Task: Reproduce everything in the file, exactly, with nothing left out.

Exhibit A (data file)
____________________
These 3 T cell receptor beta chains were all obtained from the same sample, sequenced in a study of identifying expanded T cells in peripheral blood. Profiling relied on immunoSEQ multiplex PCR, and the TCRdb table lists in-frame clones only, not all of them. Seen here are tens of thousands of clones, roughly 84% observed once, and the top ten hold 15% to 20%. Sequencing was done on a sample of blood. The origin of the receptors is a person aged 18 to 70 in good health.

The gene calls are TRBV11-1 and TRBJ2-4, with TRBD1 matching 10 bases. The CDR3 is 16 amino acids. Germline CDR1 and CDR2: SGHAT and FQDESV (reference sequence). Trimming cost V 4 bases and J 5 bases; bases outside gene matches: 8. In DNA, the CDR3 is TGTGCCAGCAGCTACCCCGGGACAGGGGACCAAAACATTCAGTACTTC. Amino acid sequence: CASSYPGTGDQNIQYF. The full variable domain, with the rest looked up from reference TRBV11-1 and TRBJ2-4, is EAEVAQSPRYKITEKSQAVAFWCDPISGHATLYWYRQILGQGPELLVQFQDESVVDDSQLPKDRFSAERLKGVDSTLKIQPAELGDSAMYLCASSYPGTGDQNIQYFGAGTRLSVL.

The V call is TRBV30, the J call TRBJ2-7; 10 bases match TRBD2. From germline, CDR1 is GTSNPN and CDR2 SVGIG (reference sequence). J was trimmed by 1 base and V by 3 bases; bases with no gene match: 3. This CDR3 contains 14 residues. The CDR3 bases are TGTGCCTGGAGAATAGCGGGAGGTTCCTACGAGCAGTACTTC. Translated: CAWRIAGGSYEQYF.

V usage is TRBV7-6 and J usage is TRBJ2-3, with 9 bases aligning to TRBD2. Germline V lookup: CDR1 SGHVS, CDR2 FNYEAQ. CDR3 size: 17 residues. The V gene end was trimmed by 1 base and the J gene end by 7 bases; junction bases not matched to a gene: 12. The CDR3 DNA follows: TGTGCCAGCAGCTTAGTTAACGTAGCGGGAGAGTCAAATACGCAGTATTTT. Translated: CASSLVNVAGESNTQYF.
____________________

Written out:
These 3 T cell receptor beta chains were all obtained from the same sample, sequenced in a study of identifying expanded T cells in peripheral blood. Profiling relied on immunoSEQ multiplex PCR, and the TCRdb table lists in-frame clones only, not all of them. Seen here are tens of thousands of clones, roughly 84% observed once, and the top ten hold 15% to 20%. Sequencing was done on a sample of blood. The origin of the receptors is a person aged 18 to 70 in good health.

The gene calls are TRBV11-1 and TRBJ2-4, with TRBD1 matching 10 bases. The CDR3 is 16 amino acids. Germline CDR1 and CDR2: SGHAT and FQDESV (reference sequence). Trimming cost V 4 bases and J 5 bases; bases outside gene matches: 8. In DNA, the CDR3 is TGTGCCAGCAGCTACCCCGGGACAGGGGACCAAAACATTCAGTACTTC. Amino acid sequence: CASSYPGTGDQNIQYF. The full variable domain, with the rest looked up from reference TRBV11-1 and TRBJ2-4, is EAEVAQSPRYKITEKSQAVAFWCDPISGHATLYWYRQILGQGPELLVQFQDESVVDDSQLPKDRFSAERLKGVDSTLKIQPAELGDSAMYLCASSYPGTGDQNIQYFGAGTRLSVL.

The V call is TRBV30, the J call TRBJ2-7; 10 bases match TRBD2. From germline, CDR1 is GTSNPN and CDR2 SVGIG (reference sequence). J was trimmed by 1 base and V by 3 bases; bases with no gene match: 3. This CDR3 contains 14 residues. The CDR3 bases are TGTGCCTGGAGAATAGCGGGAGGTTCCTACGAGCAGTACTTC. Translated: CAWRIAGGSYEQYF.

V usage is TRBV7-6 and J usage is TRBJ2-3, with 9 bases aligning to TRBD2. Germline V lookup: CDR1 SGHVS, CDR2 FNYEAQ. CDR3 size: 17 residues. The V gene end was trimmed by 1 base and the J gene end by 7 bases; junction bases not matched to a gene: 12. The CDR3 DNA follows: TGTGCCAGCAGCTTAGTTAACGTAGCGGGAGAGTCAAATACGCAGTATTTT. Translated: CASSLVNVAGESNTQYF.